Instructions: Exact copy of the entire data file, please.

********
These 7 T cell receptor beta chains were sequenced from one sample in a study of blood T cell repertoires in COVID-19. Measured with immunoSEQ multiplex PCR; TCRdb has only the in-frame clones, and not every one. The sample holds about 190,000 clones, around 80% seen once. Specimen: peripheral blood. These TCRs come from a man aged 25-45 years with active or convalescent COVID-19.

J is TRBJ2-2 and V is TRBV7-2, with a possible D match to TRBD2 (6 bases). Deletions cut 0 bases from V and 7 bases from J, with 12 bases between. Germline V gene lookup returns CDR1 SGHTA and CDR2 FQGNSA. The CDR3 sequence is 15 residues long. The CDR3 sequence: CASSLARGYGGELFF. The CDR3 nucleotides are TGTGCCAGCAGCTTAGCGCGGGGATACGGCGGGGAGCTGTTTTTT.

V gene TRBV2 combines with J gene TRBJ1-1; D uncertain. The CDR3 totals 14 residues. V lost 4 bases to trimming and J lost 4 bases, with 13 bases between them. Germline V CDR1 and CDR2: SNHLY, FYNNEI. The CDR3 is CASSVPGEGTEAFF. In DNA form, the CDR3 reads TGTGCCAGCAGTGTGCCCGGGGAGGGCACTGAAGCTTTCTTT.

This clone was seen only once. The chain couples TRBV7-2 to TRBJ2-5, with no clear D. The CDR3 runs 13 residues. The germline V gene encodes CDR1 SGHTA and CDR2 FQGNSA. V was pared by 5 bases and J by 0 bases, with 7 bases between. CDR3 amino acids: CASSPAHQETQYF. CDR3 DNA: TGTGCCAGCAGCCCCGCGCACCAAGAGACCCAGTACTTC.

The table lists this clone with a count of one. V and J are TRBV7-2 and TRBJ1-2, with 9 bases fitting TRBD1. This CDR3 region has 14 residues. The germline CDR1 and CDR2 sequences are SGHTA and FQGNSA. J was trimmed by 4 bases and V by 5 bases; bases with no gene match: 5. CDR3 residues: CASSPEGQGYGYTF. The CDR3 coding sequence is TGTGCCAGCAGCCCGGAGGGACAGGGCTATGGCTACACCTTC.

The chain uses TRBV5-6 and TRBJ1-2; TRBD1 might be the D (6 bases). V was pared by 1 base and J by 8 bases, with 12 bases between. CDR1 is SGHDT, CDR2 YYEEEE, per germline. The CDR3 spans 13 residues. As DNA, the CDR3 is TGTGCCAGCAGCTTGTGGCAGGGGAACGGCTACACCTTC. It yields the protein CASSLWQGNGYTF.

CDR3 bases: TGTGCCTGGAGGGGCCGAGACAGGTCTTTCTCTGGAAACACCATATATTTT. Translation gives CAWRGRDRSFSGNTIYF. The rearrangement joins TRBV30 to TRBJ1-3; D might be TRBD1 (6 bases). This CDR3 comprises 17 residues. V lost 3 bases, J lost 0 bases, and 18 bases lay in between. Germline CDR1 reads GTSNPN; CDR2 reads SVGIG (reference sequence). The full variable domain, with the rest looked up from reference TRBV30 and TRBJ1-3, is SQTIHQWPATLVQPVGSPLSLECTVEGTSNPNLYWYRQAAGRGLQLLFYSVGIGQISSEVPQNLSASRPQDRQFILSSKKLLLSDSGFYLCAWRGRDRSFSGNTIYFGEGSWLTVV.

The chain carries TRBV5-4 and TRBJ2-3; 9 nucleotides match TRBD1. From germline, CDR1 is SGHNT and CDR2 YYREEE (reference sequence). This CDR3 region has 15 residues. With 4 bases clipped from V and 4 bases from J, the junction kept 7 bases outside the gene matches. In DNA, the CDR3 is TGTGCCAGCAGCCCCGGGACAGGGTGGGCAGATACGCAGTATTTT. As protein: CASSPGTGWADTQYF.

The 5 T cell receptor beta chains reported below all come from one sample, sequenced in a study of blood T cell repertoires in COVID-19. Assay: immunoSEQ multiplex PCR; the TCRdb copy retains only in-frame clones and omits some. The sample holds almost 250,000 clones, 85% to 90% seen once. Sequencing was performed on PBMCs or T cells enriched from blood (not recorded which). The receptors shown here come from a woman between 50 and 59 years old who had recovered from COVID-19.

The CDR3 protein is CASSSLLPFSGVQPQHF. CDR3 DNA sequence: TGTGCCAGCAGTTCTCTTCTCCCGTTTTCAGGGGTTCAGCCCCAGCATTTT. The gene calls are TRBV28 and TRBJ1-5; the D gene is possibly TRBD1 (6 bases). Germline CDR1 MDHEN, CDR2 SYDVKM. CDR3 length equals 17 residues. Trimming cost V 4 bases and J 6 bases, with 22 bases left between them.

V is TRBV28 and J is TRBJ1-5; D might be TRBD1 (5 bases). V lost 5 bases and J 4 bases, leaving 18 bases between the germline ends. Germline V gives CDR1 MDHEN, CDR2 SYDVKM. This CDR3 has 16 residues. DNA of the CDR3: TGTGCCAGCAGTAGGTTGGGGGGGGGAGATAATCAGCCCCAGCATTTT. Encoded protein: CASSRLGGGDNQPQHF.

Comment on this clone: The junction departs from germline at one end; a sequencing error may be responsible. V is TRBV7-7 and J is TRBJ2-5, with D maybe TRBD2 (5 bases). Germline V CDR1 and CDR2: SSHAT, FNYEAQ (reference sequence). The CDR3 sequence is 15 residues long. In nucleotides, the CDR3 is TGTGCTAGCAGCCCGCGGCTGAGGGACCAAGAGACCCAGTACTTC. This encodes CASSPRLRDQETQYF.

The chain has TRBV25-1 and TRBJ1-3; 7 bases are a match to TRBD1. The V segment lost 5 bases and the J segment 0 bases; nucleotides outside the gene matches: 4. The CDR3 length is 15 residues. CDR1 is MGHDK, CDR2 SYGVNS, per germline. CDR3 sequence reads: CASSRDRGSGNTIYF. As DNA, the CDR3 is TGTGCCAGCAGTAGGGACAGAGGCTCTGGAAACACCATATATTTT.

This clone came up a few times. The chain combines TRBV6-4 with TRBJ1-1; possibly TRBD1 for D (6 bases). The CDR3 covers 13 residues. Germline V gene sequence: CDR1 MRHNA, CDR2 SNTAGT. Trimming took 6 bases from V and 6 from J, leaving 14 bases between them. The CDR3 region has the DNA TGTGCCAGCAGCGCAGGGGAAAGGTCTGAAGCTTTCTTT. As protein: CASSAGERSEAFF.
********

These 7 T cell receptor beta chains were sequenced from one sample in a study of blood T cell repertoires in COVID-19. Measured with immunoSEQ multiplex PCR; TCRdb has only the in-frame clones, and not every one. The sample holds about 190,000 clones, around 80% seen once. Specimen: peripheral blood. These TCRs come from a man aged 25-45 years with active or convalescent COVID-19.

J is TRBJ2-2 and V is TRBV7-2, with a possible D match to TRBD2 (6 bases). Deletions cut 0 bases from V and 7 bases from J, with 12 bases between. Germline V gene lookup returns CDR1 SGHTA and CDR2 FQGNSA. The CDR3 sequence is 15 residues long. The CDR3 sequence: CASSLARGYGGELFF. The CDR3 nucleotides are TGTGCCAGCAGCTTAGCGCGGGGATACGGCGGGGAGCTGTTTTTT.

V gene TRBV2 combines with J gene TRBJ1-1; D uncertain. The CDR3 totals 14 residues. V lost 4 bases to trimming and J lost 4 bases, with 13 bases between them. Germline V CDR1 and CDR2: SNHLY, FYNNEI. The CDR3 is CASSVPGEGTEAFF. In DNA form, the CDR3 reads TGTGCCAGCAGTGTGCCCGGGGAGGGCACTGAAGCTTTCTTT.

This clone was seen only once. The chain couples TRBV7-2 to TRBJ2-5, with no clear D. The CDR3 runs 13 residues. The germline V gene encodes CDR1 SGHTA and CDR2 FQGNSA. V was pared by 5 bases and J by 0 bases, with 7 bases between. CDR3 amino acids: CASSPAHQETQYF. CDR3 DNA: TGTGCCAGCAGCCCCGCGCACCAAGAGACCCAGTACTTC.

The table lists this clone with a count of one. V and J are TRBV7-2 and TRBJ1-2, with 9 bases fitting TRBD1. This CDR3 region has 14 residues. The germline CDR1 and CDR2 sequences are SGHTA and FQGNSA. J was trimmed by 4 bases and V by 5 bases; bases with no gene match: 5. CDR3 residues: CASSPEGQGYGYTF. The CDR3 coding sequence is TGTGCCAGCAGCCCGGAGGGACAGGGCTATGGCTACACCTTC.

The chain uses TRBV5-6 and TRBJ1-2; TRBD1 might be the D (6 bases). V was pared by 1 base and J by 8 bases, with 12 bases between. CDR1 is SGHDT, CDR2 YYEEEE, per germline. The CDR3 spans 13 residues. As DNA, the CDR3 is TGTGCCAGCAGCTTGTGGCAGGGGAACGGCTACACCTTC. It yields the protein CASSLWQGNGYTF.

CDR3 bases: TGTGCCTGGAGGGGCCGAGACAGGTCTTTCTCTGGAAACACCATATATTTT. Translation gives CAWRGRDRSFSGNTIYF. The rearrangement joins TRBV30 to TRBJ1-3; D might be TRBD1 (6 bases). This CDR3 comprises 17 residues. V lost 3 bases, J lost 0 bases, and 18 bases lay in between. Germline CDR1 reads GTSNPN; CDR2 reads SVGIG (reference sequence). The full variable domain, with the rest looked up from reference TRBV30 and TRBJ1-3, is SQTIHQWPATLVQPVGSPLSLECTVEGTSNPNLYWYRQAAGRGLQLLFYSVGIGQISSEVPQNLSASRPQDRQFILSSKKLLLSDSGFYLCAWRGRDRSFSGNTIYFGEGSWLTVV.

The chain carries TRBV5-4 and TRBJ2-3; 9 nucleotides match TRBD1. From germline, CDR1 is SGHNT and CDR2 YYREEE (reference sequence). This CDR3 region has 15 residues. With 4 bases clipped from V and 4 bases from J, the junction kept 7 bases outside the gene matches. In DNA, the CDR3 is TGTGCCAGCAGCCCCGGGACAGGGTGGGCAGATACGCAGTATTTT. As protein: CASSPGTGWADTQYF.

The 5 T cell receptor beta chains reported below all come from one sample, sequenced in a study of blood T cell repertoires in COVID-19. Assay: immunoSEQ multiplex PCR; the TCRdb copy retains only in-frame clones and omits some. The sample holds almost 250,000 clones, 85% to 90% seen once. Sequencing was performed on PBMCs or T cells enriched from blood (not recorded which). The receptors shown here come from a woman between 50 and 59 years old who had recovered from COVID-19.

The CDR3 protein is CASSSLLPFSGVQPQHF. CDR3 DNA sequence: TGTGCCAGCAGTTCTCTTCTCCCGTTTTCAGGGGTTCAGCCCCAGCATTTT. The gene calls are TRBV28 and TRBJ1-5; the D gene is possibly TRBD1 (6 bases). Germline CDR1 MDHEN, CDR2 SYDVKM. CDR3 length equals 17 residues. Trimming cost V 4 bases and J 6 bases, with 22 bases left between them.

V is TRBV28 and J is TRBJ1-5; D might be TRBD1 (5 bases). V lost 5 bases and J 4 bases, leaving 18 bases between the germline ends. Germline V gives CDR1 MDHEN, CDR2 SYDVKM. This CDR3 has 16 residues. DNA of the CDR3: TGTGCCAGCAGTAGGTTGGGGGGGGGAGATAATCAGCCCCAGCATTTT. Encoded protein: CASSRLGGGDNQPQHF.

Comment on this clone: The junction departs from germline at one end; a sequencing error may be responsible. V is TRBV7-7 and J is TRBJ2-5, with D maybe TRBD2 (5 bases). Germline V CDR1 and CDR2: SSHAT, FNYEAQ (reference sequence). The CDR3 sequence is 15 residues long. In nucleotides, the CDR3 is TGTGCTAGCAGCCCGCGGCTGAGGGACCAAGAGACCCAGTACTTC. This encodes CASSPRLRDQETQYF.

The chain has TRBV25-1 and TRBJ1-3; 7 bases are a match to TRBD1. The V segment lost 5 bases and the J segment 0 bases; nucleotides outside the gene matches: 4. The CDR3 length is 15 residues. CDR1 is MGHDK, CDR2 SYGVNS, per germline. CDR3 sequence reads: CASSRDRGSGNTIYF. As DNA, the CDR3 is TGTGCCAGCAGTAGGGACAGAGGCTCTGGAAACACCATATATTTT.

This clone came up a few times. The chain combines TRBV6-4 with TRBJ1-1; possibly TRBD1 for D (6 bases). The CDR3 covers 13 residues. Germline V gene sequence: CDR1 MRHNA, CDR2 SNTAGT. Trimming took 6 bases from V and 6 from J, leaving 14 bases between them. The CDR3 region has the DNA TGTGCCAGCAGCGCAGGGGAAAGGTCTGAAGCTTTCTTT. As protein: CASSAGERSEAFF.